chlorthalidone, Thalitone (Hygroton discontinued brand in USA)

  • Medical Author:
    Omudhome Ogbru, PharmD

    Dr. Ogbru received his Doctorate in Pharmacy from the University of the Pacific School of Pharmacy in 1995. He completed a Pharmacy Practice Residency at the University of Arizona/University Medical Center in 1996. He was a Professor of Pharmacy Practice and a Regional Clerkship Coordinator for the University of the Pacific School of Pharmacy from 1996-99.

  • Medical and Pharmacy Editor: Jay W. Marks, MD
    Jay W. Marks, MD

    Jay W. Marks, MD

    Jay W. Marks, MD, is a board-certified internist and gastroenterologist. He graduated from Yale University School of Medicine and trained in internal medicine and gastroenterology at UCLA/Cedars-Sinai Medical Center in Los Angeles.

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GENERIC AVAILABLE: Yes

PRESCRIPTION: Yes

PREPARATIONS: Tablets: 15, 25, 50, and 100 mg.

STORAGE: Tablets should be stored at room temperature, 15 C - 30 C (59 F - 86 F).

DOSING: The optimal dose of chlorthalidone varies greatly from patient to patient.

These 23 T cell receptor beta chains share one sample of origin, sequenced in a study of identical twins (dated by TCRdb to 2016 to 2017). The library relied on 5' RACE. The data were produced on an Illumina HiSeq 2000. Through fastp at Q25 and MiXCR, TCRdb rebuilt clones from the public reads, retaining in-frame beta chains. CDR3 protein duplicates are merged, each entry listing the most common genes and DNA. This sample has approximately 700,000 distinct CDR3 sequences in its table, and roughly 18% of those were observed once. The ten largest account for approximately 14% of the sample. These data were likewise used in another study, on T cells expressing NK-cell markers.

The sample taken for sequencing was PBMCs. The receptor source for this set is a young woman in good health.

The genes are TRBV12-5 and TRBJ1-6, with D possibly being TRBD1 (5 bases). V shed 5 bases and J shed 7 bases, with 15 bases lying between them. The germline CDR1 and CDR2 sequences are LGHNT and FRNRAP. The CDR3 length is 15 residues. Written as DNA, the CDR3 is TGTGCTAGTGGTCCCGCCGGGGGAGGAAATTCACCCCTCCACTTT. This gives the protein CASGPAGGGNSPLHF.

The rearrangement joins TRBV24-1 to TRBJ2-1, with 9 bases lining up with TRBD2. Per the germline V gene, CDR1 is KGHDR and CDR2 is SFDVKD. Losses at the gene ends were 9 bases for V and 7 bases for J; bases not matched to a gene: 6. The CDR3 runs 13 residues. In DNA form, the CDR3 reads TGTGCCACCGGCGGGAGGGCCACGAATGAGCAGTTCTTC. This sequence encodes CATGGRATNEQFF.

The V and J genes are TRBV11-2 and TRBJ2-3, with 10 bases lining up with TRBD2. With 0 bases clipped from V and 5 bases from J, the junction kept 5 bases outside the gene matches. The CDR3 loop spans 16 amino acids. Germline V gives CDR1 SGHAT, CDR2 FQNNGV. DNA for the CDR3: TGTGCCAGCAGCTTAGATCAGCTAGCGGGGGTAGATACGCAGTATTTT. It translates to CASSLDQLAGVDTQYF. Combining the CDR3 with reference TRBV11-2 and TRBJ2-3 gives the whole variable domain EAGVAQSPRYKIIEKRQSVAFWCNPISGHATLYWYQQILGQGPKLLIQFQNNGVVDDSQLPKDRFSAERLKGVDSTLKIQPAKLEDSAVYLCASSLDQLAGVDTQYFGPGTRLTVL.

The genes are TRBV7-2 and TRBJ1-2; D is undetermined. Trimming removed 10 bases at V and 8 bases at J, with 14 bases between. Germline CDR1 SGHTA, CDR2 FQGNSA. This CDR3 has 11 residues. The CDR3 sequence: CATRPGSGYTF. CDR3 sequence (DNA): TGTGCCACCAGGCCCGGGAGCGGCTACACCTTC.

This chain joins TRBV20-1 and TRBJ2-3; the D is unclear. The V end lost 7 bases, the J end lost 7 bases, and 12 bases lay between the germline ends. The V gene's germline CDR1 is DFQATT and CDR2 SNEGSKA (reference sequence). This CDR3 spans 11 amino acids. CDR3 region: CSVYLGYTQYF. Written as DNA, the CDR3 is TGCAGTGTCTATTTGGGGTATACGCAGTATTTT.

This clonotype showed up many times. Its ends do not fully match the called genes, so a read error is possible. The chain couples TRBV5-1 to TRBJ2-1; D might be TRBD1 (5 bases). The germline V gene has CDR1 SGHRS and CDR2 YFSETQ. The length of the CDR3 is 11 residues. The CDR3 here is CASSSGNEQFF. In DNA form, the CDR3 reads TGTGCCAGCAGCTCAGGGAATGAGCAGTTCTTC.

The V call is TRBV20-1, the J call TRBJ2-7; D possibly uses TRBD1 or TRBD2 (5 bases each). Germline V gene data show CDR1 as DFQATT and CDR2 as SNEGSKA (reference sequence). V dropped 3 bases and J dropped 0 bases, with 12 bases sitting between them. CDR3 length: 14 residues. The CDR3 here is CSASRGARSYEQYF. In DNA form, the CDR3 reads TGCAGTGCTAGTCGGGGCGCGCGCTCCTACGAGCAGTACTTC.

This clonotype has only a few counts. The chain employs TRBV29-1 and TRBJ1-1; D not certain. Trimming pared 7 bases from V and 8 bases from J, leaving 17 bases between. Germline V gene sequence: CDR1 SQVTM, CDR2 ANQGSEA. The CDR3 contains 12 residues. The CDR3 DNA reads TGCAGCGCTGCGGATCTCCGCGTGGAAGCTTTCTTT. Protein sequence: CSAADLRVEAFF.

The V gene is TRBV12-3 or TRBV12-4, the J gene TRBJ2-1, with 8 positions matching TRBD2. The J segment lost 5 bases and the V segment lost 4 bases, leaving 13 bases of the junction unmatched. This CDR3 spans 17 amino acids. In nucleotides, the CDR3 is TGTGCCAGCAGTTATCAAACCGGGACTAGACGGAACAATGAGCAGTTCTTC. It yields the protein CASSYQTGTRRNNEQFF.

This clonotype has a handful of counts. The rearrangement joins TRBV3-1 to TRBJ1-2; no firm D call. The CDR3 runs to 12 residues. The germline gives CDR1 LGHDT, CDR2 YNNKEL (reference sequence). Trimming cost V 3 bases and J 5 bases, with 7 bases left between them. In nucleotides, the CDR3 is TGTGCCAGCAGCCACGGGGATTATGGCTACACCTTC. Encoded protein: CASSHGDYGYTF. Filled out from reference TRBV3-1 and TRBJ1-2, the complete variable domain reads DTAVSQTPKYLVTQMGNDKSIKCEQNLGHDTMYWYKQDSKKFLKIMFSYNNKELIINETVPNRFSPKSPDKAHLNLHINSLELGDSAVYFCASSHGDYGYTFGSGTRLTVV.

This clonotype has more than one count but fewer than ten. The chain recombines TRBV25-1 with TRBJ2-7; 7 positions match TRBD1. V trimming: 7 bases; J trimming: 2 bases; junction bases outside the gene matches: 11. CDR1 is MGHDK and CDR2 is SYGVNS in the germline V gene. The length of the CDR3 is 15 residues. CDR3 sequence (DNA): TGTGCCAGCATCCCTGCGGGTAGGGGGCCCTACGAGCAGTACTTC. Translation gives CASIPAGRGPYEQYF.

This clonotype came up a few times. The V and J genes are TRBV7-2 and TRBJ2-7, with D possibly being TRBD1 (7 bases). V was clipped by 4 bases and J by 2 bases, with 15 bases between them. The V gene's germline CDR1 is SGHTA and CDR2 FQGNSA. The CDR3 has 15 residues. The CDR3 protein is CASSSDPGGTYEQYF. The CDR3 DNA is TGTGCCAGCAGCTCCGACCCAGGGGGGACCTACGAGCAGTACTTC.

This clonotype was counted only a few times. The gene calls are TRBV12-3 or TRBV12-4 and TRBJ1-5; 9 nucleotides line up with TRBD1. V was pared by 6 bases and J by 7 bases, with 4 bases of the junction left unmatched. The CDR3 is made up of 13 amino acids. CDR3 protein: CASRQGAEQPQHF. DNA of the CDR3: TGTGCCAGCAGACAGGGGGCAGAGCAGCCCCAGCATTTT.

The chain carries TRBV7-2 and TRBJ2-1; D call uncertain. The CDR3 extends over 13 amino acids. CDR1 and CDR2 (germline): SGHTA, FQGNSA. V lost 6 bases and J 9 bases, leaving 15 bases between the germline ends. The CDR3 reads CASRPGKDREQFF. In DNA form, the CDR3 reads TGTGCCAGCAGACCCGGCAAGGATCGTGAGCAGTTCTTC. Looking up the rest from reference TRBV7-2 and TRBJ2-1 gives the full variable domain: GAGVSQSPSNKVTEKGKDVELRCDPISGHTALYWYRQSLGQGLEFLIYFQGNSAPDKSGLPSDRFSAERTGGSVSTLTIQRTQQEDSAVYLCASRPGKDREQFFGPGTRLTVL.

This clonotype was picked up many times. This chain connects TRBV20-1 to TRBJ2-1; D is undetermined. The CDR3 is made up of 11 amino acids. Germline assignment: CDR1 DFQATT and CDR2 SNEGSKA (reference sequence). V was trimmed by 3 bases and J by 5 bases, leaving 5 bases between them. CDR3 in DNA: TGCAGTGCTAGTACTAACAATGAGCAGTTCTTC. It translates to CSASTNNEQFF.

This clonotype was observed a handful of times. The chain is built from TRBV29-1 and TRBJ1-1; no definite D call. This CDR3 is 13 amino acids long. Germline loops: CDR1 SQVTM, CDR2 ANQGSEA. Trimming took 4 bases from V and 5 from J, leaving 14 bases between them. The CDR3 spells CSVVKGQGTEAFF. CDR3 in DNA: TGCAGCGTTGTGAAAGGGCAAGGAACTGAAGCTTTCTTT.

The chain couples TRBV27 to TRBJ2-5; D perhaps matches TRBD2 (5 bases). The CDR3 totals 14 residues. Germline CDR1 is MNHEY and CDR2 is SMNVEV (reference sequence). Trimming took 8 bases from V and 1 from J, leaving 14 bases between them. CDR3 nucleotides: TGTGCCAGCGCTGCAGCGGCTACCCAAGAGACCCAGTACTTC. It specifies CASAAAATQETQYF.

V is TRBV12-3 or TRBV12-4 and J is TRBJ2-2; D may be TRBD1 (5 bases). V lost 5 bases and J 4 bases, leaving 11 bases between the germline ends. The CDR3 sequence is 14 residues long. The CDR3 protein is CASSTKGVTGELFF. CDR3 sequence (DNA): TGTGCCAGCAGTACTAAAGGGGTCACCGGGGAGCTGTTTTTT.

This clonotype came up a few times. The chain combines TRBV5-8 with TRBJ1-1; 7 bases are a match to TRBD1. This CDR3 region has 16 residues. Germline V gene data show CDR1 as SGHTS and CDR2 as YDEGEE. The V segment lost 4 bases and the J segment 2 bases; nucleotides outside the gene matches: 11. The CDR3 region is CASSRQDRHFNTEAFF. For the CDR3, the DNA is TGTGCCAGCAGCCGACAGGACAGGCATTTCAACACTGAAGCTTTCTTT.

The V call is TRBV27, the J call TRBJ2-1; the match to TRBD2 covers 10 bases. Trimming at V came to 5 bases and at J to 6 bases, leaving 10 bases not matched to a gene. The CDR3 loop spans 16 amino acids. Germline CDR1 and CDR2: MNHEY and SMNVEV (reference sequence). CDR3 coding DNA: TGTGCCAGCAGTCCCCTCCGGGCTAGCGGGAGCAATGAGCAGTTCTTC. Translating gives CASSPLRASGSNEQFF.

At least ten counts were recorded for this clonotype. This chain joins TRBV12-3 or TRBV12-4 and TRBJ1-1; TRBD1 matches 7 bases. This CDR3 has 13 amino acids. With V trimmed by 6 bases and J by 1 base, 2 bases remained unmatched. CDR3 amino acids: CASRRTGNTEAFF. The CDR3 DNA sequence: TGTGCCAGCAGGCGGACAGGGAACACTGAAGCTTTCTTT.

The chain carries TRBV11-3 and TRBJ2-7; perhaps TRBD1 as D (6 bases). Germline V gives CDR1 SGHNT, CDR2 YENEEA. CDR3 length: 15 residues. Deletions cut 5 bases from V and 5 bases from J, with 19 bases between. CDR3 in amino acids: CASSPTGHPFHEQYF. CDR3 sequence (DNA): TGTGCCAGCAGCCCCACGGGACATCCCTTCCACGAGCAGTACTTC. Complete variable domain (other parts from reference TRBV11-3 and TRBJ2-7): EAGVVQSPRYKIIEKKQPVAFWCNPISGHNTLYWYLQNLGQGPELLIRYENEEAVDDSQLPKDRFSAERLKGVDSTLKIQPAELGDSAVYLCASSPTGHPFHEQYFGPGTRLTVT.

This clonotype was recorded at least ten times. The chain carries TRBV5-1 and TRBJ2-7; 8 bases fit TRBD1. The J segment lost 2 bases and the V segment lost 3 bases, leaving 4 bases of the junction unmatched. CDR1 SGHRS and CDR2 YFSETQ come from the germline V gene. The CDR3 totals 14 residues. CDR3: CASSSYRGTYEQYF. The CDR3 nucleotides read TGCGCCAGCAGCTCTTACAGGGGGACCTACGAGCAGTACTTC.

For high blood pressure the recommended dose range is 25 to 100 mg daily. Most patients receive 12.5 to 25 mg daily.

Edema is treated with 50 to 100 mg daily or 100 mg every other day and the maximum dose is 200 mg daily.

Heart failure is treated with 12.5 to 100 mg daily.

DRUG INTERACTIONS: Chlorthalidone can lower blood potassium and magnesium levels because both potassium and magnesium are lost in the urine. This is especially true in patients who are also taking another class of diuretics, called loop diuretics which includes furosemide (Lasix), bumetanide (Bumex), and torsemide (Demadex). Low potassium and magnesium levels can lead to abnormal heart rhythms, especially in patients taking digoxin (Lanoxin).

Chlorthalidone reduces the kidney's ability to eliminate lithium (Eskalith, Lithobid) in the urine. As a result, patients taking chlorthalidone at the same time as drugs containing lithium may develop high levels of lithium and lithium toxicity.

Nonsteroidal anti-inflammatory drugs (NSAIDs) such as ibuprofen (Motrin), naproxen (Naprosyn), and nabumetone (Relafen) can reduce the effectiveness of chlorthalidone though the reason for this is not clear. Blood sugar levels can be elevated by thiazide diuretics. Patients with diabetes may need to adjust the doses of of medications they are taking for treating diabetes.

Medically Reviewed by a Doctor on 1/27/2015

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